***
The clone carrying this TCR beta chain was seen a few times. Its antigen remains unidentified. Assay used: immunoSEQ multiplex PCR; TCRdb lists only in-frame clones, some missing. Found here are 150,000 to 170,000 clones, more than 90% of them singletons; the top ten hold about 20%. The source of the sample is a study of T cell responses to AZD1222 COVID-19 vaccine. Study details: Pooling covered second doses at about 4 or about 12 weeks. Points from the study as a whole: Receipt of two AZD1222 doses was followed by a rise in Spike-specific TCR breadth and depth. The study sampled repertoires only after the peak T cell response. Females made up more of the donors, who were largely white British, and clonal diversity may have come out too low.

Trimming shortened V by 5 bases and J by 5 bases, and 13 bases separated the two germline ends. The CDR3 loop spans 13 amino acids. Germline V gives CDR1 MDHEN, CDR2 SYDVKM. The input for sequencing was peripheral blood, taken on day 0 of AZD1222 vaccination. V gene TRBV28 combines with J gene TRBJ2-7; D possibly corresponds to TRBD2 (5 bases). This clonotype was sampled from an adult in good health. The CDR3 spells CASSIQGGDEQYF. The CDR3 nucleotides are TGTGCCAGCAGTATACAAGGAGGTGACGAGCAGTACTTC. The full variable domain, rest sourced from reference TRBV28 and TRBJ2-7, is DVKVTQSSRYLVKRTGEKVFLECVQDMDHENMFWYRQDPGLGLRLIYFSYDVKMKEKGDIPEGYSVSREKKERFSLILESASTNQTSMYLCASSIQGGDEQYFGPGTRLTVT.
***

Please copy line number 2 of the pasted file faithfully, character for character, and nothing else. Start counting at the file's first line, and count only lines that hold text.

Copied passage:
Trimming shortened V by 5 bases and J by 5 bases, and 13 bases separated the two germline ends. The CDR3 loop spans 13 amino acids. Germline V gives CDR1 MDHEN, CDR2 SYDVKM. The input for sequencing was peripheral blood, taken on day 0 of AZD1222 vaccination. V gene TRBV28 combines with J gene TRBJ2-7; D possibly corresponds to TRBD2 (5 bases). This clonotype was sampled from an adult in good health. The CDR3 spells CASSIQGGDEQYF. The CDR3 nucleotides are TGTGCCAGCAGTATACAAGGAGGTGACGAGCAGTACTTC. The full variable domain, rest sourced from reference TRBV28 and TRBJ2-7, is DVKVTQSSRYLVKRTGEKVFLECVQDMDHENMFWYRQDPGLGLRLIYFSYDVKMKEKGDIPEGYSVSREKKERFSLILESASTNQTSMYLCASSIQGGDEQYFGPGTRLTVT.